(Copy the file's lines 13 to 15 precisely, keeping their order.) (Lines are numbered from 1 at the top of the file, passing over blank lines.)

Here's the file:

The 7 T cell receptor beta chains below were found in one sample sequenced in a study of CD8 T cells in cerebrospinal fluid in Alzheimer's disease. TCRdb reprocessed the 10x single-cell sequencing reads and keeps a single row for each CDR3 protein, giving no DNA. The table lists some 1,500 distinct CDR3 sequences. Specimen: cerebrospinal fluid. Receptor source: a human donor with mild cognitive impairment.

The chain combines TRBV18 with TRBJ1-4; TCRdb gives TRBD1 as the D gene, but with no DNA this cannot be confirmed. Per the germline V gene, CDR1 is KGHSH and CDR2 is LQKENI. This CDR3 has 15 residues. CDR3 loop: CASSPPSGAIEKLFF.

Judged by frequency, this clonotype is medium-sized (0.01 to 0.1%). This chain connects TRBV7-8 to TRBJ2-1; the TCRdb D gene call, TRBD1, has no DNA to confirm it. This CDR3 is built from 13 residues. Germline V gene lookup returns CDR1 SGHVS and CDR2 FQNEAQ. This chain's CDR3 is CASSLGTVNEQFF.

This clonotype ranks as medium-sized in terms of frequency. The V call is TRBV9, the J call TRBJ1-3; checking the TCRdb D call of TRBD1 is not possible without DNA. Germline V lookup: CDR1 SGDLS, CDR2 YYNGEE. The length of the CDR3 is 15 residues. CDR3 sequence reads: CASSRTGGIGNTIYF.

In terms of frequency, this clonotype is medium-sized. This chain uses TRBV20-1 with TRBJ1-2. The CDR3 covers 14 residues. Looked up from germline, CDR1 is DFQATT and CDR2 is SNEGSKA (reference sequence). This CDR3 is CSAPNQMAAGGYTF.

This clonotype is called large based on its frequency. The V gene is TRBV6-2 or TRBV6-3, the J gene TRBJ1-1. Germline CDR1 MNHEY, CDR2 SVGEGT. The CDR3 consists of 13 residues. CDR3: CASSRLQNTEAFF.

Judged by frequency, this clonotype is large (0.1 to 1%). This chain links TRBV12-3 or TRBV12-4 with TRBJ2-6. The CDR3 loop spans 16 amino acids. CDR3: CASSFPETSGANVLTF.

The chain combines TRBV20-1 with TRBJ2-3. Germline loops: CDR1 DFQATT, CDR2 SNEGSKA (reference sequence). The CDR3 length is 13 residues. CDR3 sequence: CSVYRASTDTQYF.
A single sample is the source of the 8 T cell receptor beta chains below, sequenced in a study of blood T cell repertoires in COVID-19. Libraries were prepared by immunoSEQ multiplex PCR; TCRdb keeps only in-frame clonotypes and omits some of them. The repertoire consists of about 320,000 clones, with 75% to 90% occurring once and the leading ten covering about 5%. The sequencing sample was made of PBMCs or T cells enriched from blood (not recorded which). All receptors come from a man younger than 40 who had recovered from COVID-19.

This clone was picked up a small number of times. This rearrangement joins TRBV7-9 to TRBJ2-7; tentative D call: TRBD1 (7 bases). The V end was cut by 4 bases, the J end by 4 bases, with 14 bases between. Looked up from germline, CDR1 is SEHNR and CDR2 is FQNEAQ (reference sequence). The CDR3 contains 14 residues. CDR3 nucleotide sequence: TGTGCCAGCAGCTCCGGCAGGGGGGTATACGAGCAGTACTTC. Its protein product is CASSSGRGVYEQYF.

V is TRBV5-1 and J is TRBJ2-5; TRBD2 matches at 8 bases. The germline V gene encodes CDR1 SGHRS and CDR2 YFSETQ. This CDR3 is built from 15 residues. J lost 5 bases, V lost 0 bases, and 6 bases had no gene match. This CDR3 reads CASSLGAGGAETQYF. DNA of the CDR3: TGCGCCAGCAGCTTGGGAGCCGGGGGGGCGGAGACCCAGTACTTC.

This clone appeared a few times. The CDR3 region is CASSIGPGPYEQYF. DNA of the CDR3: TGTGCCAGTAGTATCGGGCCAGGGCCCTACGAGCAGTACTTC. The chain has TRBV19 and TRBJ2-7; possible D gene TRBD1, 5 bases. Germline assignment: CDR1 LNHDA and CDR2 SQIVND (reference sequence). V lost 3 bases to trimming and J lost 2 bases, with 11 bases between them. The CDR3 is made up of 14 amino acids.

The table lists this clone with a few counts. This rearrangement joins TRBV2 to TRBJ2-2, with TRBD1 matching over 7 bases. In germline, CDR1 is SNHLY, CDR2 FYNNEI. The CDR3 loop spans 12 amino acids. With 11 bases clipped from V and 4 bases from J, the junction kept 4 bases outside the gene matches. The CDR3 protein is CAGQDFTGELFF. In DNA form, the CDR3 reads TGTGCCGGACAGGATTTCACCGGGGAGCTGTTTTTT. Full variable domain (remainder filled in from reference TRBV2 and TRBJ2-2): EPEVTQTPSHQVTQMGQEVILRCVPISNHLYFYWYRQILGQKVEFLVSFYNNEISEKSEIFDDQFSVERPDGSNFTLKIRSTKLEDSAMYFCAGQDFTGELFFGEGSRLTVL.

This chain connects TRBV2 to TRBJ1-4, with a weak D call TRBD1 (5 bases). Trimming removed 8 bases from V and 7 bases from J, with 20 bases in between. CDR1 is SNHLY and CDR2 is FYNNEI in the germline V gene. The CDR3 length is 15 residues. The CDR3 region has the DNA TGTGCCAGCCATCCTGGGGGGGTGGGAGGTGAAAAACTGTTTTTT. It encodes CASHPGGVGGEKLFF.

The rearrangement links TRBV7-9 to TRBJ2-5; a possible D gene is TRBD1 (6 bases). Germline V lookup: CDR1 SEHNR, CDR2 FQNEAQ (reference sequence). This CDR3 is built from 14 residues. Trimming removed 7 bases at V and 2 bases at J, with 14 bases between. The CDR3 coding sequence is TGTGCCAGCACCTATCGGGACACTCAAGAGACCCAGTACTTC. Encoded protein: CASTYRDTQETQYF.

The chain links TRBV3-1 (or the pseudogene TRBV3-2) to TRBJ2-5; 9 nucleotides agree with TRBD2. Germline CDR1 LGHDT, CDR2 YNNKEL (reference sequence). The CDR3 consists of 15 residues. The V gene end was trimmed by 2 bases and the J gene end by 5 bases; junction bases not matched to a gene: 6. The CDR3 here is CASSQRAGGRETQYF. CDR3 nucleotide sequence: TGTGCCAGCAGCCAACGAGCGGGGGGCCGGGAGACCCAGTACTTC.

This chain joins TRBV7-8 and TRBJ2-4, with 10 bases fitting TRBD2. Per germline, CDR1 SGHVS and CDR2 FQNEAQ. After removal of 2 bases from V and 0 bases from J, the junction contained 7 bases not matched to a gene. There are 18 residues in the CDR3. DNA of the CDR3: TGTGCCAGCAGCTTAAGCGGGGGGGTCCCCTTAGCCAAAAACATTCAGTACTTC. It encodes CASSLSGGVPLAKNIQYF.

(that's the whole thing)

The table lists this clone with a few counts. This rearrangement joins TRBV2 to TRBJ2-2, with TRBD1 matching over 7 bases. In germline, CDR1 is SNHLY, CDR2 FYNNEI. The CDR3 loop spans 12 amino acids. With 11 bases clipped from V and 4 bases from J, the junction kept 4 bases outside the gene matches. The CDR3 protein is CAGQDFTGELFF. In DNA form, the CDR3 reads TGTGCCGGACAGGATTTCACCGGGGAGCTGTTTTTT. Full variable domain (remainder filled in from reference TRBV2 and TRBJ2-2): EPEVTQTPSHQVTQMGQEVILRCVPISNHLYFYWYRQILGQKVEFLVSFYNNEISEKSEIFDDQFSVERPDGSNFTLKIRSTKLEDSAMYFCAGQDFTGELFFGEGSRLTVL.

This chain connects TRBV2 to TRBJ1-4, with a weak D call TRBD1 (5 bases). Trimming removed 8 bases from V and 7 bases from J, with 20 bases in between. CDR1 is SNHLY and CDR2 is FYNNEI in the germline V gene. The CDR3 length is 15 residues. The CDR3 region has the DNA TGTGCCAGCCATCCTGGGGGGGTGGGAGGTGAAAAACTGTTTTTT. It encodes CASHPGGVGGEKLFF.

The rearrangement links TRBV7-9 to TRBJ2-5; a possible D gene is TRBD1 (6 bases). Germline V lookup: CDR1 SEHNR, CDR2 FQNEAQ (reference sequence). This CDR3 is built from 14 residues. Trimming removed 7 bases at V and 2 bases at J, with 14 bases between. The CDR3 coding sequence is TGTGCCAGCACCTATCGGGACACTCAAGAGACCCAGTACTTC. Encoded protein: CASTYRDTQETQYF.